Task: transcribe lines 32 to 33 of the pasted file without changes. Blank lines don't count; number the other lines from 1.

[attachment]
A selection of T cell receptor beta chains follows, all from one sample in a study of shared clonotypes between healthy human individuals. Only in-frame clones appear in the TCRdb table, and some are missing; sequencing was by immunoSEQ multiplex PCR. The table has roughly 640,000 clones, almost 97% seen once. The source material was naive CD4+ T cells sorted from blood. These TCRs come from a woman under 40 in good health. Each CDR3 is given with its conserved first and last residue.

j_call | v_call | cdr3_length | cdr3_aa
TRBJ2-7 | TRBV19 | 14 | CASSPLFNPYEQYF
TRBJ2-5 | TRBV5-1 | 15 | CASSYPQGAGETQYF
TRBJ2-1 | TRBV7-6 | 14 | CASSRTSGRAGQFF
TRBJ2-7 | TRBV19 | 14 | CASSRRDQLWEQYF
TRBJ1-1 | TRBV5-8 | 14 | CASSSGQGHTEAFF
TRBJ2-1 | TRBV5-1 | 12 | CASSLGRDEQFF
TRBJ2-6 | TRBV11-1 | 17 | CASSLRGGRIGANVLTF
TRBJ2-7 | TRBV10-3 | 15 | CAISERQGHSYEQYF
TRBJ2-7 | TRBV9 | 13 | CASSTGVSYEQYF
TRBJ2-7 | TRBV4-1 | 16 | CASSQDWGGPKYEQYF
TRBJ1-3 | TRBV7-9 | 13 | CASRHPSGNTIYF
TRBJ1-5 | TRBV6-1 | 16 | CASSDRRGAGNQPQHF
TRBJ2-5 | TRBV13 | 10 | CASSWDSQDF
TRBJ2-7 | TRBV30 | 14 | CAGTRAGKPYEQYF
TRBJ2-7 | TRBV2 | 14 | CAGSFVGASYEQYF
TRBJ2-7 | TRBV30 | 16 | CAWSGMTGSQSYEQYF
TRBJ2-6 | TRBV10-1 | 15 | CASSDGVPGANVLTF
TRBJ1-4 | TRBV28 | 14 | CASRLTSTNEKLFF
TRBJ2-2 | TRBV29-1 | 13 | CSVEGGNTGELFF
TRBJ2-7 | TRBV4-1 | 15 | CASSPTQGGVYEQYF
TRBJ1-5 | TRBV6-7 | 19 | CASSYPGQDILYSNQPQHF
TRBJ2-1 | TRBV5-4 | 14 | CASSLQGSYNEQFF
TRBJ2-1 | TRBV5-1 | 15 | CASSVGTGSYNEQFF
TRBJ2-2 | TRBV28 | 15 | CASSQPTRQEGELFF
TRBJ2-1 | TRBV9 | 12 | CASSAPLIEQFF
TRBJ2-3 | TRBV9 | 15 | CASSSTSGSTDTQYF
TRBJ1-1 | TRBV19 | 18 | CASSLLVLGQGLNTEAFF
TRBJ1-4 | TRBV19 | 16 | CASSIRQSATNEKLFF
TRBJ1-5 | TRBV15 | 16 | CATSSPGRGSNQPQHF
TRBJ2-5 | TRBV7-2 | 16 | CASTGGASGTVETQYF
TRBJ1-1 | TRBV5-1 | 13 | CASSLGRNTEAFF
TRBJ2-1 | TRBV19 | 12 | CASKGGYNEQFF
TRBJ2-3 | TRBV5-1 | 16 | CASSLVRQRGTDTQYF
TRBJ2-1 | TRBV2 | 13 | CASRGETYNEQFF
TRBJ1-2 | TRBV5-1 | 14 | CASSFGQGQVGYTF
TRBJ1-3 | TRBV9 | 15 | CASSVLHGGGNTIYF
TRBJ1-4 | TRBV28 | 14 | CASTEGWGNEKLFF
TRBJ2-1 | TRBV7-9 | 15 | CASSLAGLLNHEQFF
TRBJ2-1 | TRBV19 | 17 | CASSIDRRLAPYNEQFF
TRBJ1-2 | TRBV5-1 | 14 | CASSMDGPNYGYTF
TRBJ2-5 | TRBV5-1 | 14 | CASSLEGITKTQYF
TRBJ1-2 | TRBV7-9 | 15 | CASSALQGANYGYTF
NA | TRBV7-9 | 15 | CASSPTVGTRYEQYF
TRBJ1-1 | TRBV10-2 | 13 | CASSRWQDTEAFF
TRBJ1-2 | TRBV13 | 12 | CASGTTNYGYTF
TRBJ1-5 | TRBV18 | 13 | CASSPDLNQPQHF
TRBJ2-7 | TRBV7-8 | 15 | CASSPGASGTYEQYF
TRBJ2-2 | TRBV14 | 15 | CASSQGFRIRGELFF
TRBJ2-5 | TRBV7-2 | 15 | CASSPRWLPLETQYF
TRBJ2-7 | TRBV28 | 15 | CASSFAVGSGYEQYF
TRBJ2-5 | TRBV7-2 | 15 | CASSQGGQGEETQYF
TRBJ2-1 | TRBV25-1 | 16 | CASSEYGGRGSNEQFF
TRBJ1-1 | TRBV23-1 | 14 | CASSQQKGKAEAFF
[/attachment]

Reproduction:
TRBJ2-5 | TRBV7-2 | 16 | CASTGGASGTVETQYF
TRBJ1-1 | TRBV5-1 | 13 | CASSLGRNTEAFF